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Why Are Clinical Trials For New Drugs Expensive?

Posted by Doctor Dan on Nov 21, 2016 10:41:05 AM

Clinical trials refer to and involve testing new drugs for diseases and other negative health conditions that affect human beings and discovering information about the new drug's efficacy on such health conditions.

Clinical trials involve a series of steps starting from the discovery of a drug, testing of the drug, and ending with the sale of the drug to the public after many regulatory phases. Costs are incurred by the 'sponsor' (the organization or individual who wishes to test the new drug) at almost every stage outlined above.

At the initial stage, the scientific research involved in drug discovery is a time-consuming and expensive process. This is because biology is complex and despite advances in technology in the 21st century, scientists have not yet unraveled all the information about the human body and how its systems operate. The method of trial and error is currently used to discover a potential drug molecule by researchers in laboratories. So by the time, researchers discover a new drug, costs associated with the laboratory procedures and research effort has multiplied.

If a new drug is discovered to have potential against a disease, it needs to be tested. Hence after obtaining funding from a sponsor and approval from regulatory agencies, which are also time-consuming processes and cost money, the new drug is tested in clinical trials.

Clinical_Trial__Scientist_at_a_lab_.jpg

The clinical trials are where the drug will actually be tested on organisms like humans and animals. Previously, the drug was discovered in a laboratory and hypothesized to have an effect on a disease. During the trials, if the drug fails to have any effect on a health condition on a volunteer or cause severe side-effects to volunteers it is removed from the trials and sent back to the laboratory. Hence, once again researchers need to undergo a trial and error process to discover a new formulation. The sponsor will have to invest in significantly large amounts of money during the trials and if the new drug fails during trials, the invested money goes down the drain. The sponsor will have to re-invest again in the discovery of a new drug and also bear the costs involved in applying to regulatory agencies and getting permits to start clinical trials for another new drug.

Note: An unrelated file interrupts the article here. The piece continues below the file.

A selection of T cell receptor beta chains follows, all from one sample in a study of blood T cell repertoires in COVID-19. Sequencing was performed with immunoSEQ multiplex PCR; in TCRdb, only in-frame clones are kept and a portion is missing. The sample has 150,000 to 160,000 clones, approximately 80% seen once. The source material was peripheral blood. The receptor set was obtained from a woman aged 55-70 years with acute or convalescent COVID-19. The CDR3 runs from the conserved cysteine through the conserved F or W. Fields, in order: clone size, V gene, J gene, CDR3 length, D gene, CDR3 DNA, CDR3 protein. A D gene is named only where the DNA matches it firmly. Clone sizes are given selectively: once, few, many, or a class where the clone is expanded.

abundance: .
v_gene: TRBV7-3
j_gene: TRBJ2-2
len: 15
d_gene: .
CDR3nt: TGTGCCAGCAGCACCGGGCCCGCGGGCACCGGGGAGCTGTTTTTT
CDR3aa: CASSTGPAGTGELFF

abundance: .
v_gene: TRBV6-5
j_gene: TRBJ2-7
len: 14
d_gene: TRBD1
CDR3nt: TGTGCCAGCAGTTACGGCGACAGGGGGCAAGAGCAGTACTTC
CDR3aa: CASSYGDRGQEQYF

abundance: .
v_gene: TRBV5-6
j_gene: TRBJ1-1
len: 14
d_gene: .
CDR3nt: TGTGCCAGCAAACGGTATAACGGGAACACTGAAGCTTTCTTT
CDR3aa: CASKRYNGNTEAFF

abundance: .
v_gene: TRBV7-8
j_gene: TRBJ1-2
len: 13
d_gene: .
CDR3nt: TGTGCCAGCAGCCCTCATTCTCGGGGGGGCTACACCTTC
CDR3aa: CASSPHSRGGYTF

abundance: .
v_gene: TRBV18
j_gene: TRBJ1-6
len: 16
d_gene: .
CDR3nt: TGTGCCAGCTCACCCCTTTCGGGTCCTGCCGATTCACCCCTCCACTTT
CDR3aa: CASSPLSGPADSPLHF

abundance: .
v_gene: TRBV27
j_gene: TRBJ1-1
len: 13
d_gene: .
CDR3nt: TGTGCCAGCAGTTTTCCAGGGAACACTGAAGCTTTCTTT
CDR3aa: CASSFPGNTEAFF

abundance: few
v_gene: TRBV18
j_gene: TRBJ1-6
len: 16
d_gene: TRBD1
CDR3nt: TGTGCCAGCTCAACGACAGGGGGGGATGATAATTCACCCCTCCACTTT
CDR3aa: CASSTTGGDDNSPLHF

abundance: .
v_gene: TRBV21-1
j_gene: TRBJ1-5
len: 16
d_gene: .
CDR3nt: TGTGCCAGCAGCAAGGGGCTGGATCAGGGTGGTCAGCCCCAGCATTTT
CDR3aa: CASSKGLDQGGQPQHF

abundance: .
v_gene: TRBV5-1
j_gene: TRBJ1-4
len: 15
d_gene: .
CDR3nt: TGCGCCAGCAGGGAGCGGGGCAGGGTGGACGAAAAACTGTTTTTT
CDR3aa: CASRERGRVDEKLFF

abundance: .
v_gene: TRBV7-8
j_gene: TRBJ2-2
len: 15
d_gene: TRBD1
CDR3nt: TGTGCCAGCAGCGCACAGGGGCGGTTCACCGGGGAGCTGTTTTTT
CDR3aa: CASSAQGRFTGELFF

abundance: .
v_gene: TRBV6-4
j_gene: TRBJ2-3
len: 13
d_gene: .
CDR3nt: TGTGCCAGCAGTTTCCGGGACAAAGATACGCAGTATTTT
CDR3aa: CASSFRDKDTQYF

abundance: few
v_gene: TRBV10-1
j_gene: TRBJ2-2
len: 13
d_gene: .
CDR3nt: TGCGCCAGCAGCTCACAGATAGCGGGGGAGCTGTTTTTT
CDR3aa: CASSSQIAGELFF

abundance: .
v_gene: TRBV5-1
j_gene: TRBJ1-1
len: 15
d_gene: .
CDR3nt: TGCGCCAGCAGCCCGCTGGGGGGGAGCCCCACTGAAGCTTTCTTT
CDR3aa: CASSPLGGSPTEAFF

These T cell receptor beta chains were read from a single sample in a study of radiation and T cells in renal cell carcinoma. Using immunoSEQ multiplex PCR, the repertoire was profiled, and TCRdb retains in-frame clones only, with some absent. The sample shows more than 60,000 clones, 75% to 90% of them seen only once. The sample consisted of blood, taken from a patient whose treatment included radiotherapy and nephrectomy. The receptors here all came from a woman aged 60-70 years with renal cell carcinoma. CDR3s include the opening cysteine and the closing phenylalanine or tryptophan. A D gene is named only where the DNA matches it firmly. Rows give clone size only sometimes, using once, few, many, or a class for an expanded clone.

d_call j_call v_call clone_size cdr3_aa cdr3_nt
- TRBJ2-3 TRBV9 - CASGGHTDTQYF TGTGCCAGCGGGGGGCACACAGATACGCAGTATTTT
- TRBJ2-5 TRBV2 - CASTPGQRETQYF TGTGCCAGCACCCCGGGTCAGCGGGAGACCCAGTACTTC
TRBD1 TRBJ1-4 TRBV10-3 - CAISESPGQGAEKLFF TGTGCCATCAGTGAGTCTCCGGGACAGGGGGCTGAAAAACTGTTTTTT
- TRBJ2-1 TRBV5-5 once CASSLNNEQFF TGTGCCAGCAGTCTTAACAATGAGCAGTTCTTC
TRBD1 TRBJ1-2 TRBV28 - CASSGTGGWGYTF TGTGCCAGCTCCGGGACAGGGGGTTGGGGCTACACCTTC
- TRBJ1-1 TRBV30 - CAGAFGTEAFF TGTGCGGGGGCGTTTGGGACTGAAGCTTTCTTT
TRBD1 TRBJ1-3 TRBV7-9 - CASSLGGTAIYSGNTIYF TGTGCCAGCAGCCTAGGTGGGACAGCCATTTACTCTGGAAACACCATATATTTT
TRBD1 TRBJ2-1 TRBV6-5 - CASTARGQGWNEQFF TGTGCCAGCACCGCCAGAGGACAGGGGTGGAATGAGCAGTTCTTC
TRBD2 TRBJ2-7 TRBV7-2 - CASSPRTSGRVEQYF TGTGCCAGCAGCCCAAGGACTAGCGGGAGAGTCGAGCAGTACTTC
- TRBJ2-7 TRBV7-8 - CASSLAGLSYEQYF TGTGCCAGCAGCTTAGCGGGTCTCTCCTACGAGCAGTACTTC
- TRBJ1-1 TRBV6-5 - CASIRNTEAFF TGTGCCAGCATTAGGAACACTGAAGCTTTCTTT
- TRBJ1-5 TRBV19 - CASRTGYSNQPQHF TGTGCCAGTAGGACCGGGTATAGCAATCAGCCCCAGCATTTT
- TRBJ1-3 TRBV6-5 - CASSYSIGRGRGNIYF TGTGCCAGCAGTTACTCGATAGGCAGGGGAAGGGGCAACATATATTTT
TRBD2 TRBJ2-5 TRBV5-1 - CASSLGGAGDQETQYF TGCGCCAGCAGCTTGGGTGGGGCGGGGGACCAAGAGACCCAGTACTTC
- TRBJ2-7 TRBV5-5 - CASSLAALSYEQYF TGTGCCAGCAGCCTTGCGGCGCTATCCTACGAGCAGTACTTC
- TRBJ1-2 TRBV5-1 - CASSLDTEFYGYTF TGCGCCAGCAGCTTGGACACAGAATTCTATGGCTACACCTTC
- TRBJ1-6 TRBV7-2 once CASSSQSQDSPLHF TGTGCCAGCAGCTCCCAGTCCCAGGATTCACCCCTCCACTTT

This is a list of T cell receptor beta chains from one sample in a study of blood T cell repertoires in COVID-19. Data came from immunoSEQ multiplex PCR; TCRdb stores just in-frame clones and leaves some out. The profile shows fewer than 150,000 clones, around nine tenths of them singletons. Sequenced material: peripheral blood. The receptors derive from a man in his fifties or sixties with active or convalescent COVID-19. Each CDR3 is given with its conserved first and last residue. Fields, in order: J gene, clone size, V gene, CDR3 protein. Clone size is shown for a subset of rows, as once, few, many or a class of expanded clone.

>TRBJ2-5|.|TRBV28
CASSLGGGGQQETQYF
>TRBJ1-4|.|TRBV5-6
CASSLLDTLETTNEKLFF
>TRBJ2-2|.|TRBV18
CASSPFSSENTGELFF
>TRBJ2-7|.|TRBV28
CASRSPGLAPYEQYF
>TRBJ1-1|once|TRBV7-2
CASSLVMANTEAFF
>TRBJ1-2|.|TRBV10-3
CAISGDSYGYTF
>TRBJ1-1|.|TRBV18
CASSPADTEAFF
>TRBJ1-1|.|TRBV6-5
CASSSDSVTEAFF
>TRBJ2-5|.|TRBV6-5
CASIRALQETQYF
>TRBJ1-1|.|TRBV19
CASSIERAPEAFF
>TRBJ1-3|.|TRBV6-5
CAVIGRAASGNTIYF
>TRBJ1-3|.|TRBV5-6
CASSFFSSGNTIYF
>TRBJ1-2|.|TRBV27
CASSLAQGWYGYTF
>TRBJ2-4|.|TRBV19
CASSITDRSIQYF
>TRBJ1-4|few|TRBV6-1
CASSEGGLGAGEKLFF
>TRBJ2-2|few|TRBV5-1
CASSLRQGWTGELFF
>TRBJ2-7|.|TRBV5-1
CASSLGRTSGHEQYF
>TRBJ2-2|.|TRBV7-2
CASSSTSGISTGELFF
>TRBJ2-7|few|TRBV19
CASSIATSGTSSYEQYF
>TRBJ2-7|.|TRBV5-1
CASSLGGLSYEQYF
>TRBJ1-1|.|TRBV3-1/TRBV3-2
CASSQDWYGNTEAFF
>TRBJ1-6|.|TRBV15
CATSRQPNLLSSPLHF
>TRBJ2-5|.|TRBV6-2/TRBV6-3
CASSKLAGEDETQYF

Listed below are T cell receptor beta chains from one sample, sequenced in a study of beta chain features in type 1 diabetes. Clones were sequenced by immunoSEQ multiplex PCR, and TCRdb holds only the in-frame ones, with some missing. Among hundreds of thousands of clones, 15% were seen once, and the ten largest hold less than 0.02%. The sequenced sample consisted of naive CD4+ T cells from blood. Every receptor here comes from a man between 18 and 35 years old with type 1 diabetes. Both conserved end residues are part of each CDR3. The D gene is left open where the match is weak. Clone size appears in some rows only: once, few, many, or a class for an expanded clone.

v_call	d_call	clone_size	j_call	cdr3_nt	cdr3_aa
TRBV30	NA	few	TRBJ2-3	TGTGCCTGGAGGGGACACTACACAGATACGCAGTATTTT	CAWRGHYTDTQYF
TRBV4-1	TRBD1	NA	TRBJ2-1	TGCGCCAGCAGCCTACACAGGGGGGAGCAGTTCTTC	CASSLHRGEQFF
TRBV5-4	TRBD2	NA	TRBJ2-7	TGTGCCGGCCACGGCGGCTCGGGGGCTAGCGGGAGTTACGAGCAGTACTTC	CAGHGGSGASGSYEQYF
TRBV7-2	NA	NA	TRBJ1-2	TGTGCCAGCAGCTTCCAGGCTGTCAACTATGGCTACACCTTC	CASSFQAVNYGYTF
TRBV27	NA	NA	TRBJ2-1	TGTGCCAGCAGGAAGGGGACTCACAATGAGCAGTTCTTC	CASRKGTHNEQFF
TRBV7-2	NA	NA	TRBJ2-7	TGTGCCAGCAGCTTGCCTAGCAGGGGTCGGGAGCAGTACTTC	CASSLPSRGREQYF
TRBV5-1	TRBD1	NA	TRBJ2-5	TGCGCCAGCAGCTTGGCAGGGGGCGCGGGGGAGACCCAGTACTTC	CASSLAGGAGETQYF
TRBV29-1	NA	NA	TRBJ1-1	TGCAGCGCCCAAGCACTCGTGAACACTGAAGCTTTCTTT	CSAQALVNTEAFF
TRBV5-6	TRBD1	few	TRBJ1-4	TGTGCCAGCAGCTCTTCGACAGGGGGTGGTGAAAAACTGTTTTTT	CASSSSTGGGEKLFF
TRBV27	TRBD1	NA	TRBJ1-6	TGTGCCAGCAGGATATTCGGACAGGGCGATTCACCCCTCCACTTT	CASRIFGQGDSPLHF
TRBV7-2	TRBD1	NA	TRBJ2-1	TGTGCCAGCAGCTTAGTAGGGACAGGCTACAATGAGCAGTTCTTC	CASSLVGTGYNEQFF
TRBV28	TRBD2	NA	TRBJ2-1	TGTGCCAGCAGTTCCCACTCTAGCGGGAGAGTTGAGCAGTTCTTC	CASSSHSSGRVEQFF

Cancer Research UK estimated that the drug discovery phase alone may take 5 years and cost around 400 million pounds ,i.e., almost 500 US dollars in order to discover a potential drug for cancer.

The above paragraph depicts the research costs involved which are directly borne by the sponsor. Another category of costs in clinical trials involves patient care, costs. This refers to the costs involved in paying healthy volunteers for agreeing to participate in clinical trials, patient volunteers at hospitals, tests conducted by hospitals, doctor fees, hospital stay charges. Since people's lives and their safety are very important cost-cutting cannot be implemented at this stage. In the US, many of the costs involved in patient care costs during clinical trials are covered by healthcare plans policies such as Medicare and others. Although not all healthcare plans in the US cover patient care costs incurred during clinical trials despite.

Another stage of the clinical trials where costs tend to be high is the marketing and sales stage. The sponsor or company invests large amounts of money to advertise their drug among governments, doctors, hospitals in order to obtain greater sales and thereby greater profits. This varies from country to country and also from region to region within a country.

References
https://www.ncbi.nlm.nih.gov/pmc/articles/PMC2630333/
http://www.pamf.org/cancercare/trials/cost.html
https://blogs.scientificamerican.com/the-curious-wavefunction/why-drugs-are-expensive-ite28099s-the-science-stupid/#
http://scienceblog.cancerresearchuk.org/2014/12/16/dances-with-pharma-part-1-why-are-drugs-so-expensive/
http://www.pewtrusts.org/en/research-and-analysis/fact-sheets/2013/11/11/persuading-the-prescribers-pharmaceutical-industry-marketing-and-its-influence-on-physicians-and-patients  

Topics: Clinical Research